One of the first classes I took at university was basically an Introduction to Engineering class, which covered all of the different disciplines in Engineering. The "textbook" was a paperback book that had one chapter per discipline (ME, EE, Civil, Computer/Software, etc.). It was a great class to get the basics of all the different specializations, and helped us to choose which one we really wanted to pursue. If such a class is available at that community college, I would recommend taking it (modulo the transferable credits question above).

    I'd also recommend taking an Electronics class and maybe a Robotics class (or look to see if there are academic clubs at the community college to have some fun). :smile:
     
    Last edited: Jun 14, 2018
  7. Jun 14, 2018 #6
    Rule #1 for friends and relatives in science and engineering:

    1. Minimize the unsolicited advice.

    The corrolary:

    2. Give them great freedom to ignore any advice you do offer.

    Another corrolary:

    3. Only give one or two nuggets of most importance. Youngsters tend to lose the important nuggets in the minutia if you include much minutia. If you read this far, do you even remember my rule #1?
     
  8. Jun 14, 2018 #7
    I see from the responses gathered, my word choices when typing the initial thread were not chosen properly. I do not force my nephew to do anything. He is naturally interested in these subjects. He just asked me for advice, and I was not sure how to answer his question, so I told him I would inquire. A majority of my immediate family own houses on the same street I live on. So for some reason, he likes talking to me the most. Maybe he looks up to me, or its maybe the fact that I am the only person in my family and neighborhood to go onto higher learning. We live in Compton, so maybe this sheds some light... Contrary to popular belief, there exist teenagers that actually are planning for their future. As a big uncle, if one of my nephews or nieces ask, should I not offer some advice or try to point them in the right direction? I am nearing the age of 30. I work with children much smaller than him for a living... If I were to ask a person for advice, and even if the advice was not 100% applicable. Just knowing that a person took the time out of their day to try to help me and being genuine about it, would give me pleasure knowing someone cares about me. I am sure their are many people who would agree.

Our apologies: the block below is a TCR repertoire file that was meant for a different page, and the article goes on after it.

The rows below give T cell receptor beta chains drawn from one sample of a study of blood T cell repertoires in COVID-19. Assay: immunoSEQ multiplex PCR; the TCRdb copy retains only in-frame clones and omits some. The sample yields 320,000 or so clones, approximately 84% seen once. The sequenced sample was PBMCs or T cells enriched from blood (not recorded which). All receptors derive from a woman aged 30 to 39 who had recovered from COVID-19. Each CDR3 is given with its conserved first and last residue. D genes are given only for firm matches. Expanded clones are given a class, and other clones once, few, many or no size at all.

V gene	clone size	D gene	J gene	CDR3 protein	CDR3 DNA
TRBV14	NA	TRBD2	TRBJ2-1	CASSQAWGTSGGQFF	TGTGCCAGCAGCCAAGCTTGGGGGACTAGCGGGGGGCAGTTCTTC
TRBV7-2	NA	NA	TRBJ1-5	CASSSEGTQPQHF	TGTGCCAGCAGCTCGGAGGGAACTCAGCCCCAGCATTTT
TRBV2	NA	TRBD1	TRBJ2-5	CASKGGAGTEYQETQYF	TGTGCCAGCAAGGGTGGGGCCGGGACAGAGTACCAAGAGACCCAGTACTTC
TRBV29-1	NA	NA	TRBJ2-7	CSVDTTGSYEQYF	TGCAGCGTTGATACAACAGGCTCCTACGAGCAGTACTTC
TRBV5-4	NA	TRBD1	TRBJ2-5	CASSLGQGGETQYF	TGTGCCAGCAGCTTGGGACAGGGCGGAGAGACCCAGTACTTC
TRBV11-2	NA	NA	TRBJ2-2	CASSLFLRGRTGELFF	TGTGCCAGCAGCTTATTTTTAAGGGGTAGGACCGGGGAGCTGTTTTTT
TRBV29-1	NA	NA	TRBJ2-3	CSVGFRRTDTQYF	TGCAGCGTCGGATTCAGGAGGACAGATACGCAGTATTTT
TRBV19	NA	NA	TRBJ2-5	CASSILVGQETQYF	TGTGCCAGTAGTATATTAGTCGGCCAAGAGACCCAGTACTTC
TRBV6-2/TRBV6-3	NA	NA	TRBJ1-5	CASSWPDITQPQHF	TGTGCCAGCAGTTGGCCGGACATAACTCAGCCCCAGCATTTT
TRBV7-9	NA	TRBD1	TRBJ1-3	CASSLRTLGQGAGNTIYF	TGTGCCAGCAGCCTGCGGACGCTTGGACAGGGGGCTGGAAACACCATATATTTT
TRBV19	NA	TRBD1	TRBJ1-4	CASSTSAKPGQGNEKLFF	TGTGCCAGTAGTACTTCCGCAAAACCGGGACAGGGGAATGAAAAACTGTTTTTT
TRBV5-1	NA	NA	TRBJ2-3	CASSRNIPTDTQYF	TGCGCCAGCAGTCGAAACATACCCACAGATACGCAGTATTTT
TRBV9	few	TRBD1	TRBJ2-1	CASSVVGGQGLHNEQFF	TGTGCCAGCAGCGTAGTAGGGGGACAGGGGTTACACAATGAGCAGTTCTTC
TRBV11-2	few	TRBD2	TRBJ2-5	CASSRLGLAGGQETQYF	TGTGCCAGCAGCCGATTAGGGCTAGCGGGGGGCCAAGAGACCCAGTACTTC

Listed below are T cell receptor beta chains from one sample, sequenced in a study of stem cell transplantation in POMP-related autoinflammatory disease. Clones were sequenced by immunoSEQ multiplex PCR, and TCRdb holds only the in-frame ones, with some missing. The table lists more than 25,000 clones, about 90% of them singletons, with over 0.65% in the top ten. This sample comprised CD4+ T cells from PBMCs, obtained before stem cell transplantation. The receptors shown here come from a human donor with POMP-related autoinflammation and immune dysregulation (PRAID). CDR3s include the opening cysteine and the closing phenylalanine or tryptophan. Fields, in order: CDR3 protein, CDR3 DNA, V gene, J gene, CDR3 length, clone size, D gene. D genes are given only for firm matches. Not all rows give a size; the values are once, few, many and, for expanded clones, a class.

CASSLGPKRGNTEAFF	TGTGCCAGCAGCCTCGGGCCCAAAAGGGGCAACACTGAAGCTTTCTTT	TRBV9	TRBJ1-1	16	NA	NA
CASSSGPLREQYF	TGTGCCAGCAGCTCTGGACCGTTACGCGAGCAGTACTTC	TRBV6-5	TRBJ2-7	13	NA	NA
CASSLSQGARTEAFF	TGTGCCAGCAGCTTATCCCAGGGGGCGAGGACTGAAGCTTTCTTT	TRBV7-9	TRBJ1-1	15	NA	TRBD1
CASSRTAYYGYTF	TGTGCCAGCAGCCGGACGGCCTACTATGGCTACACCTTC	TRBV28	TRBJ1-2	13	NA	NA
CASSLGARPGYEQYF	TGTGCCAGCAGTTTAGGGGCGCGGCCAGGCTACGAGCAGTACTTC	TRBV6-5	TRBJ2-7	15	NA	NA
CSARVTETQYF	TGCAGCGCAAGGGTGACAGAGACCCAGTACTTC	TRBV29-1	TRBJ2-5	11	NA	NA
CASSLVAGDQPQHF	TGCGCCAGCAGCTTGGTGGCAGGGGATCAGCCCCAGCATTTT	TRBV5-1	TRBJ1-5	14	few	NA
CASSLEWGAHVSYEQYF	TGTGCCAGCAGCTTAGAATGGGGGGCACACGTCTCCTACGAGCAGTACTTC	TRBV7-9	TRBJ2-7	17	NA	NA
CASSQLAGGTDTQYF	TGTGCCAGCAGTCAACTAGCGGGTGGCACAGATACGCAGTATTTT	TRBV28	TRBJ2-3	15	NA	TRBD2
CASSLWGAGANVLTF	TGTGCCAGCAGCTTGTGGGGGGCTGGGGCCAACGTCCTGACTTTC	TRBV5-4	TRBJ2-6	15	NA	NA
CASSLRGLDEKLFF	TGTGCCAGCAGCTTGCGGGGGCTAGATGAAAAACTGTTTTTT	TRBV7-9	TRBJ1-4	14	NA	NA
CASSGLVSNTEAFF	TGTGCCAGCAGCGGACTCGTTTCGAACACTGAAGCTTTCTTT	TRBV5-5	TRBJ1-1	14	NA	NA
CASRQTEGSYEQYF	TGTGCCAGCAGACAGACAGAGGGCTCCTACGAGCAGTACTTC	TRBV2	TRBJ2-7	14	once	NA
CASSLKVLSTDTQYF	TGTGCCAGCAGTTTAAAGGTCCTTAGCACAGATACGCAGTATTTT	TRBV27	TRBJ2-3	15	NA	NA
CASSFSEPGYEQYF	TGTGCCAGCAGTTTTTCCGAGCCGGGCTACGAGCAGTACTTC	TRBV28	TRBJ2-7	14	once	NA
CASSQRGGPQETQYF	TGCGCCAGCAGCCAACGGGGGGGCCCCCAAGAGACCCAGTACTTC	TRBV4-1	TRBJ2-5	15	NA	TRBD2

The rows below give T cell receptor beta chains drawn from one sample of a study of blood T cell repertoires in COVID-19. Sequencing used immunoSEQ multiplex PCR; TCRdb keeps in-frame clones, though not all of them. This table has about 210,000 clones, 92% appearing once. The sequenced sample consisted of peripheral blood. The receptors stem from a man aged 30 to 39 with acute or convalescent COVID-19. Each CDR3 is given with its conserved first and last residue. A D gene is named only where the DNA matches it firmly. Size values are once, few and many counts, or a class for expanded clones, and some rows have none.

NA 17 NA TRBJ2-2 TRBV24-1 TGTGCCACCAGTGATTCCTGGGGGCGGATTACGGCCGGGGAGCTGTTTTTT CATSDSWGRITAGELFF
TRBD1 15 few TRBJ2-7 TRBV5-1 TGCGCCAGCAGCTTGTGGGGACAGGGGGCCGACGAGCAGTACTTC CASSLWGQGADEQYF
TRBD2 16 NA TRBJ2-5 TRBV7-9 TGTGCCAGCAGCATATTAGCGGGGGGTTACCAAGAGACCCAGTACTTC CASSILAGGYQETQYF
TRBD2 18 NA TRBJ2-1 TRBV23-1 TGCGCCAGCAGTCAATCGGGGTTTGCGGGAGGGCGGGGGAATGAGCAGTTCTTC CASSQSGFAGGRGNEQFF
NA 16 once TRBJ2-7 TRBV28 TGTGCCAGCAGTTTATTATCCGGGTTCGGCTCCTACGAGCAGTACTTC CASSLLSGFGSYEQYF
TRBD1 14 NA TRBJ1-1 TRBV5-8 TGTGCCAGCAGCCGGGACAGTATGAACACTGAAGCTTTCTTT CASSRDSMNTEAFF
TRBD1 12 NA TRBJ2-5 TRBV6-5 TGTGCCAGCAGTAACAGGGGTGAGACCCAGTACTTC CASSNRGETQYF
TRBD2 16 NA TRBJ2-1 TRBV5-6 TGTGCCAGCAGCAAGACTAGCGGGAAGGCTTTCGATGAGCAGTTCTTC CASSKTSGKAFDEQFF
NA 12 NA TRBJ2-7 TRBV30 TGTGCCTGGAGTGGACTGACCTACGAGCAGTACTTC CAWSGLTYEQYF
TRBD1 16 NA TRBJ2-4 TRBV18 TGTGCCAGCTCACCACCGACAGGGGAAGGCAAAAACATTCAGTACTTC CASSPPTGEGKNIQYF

I rather he ask me about innocent matters like these, instead of asking me about other things...

    I am thankful towards berkeman for his post, who chose to stick the INTENT OF THE THREAD, and not creating Ad hominem replies regarding my character.

    I am quite shocked at the responses gathered in this thread by fellow members. From an innocent thread I made wanting advice or resources to show someone, so that they can personally look into them, if they see fit to do so. My character was judged. Not only was it inappropriate, it deviated from the intent of the thread.

    @ Berkeman, yes the classes will transfer and receive full credit. He plans to go to one of the Cal Poly's. So he just checked, and the CC he attends does not offer engineering courses. There is a school offering engineering courses, but it is in an hour away driving. He used that as an excuse to make his father show him how to drive now, and not next year as he promised.

    However, he was able too talk a person at his school today, and they offered to do a small project with him.

    Thanks Berkeman.
     
  9. Jun 14, 2018 #8

    berkeman

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    Staff: Mentor

    LOL, glad to help! :smile: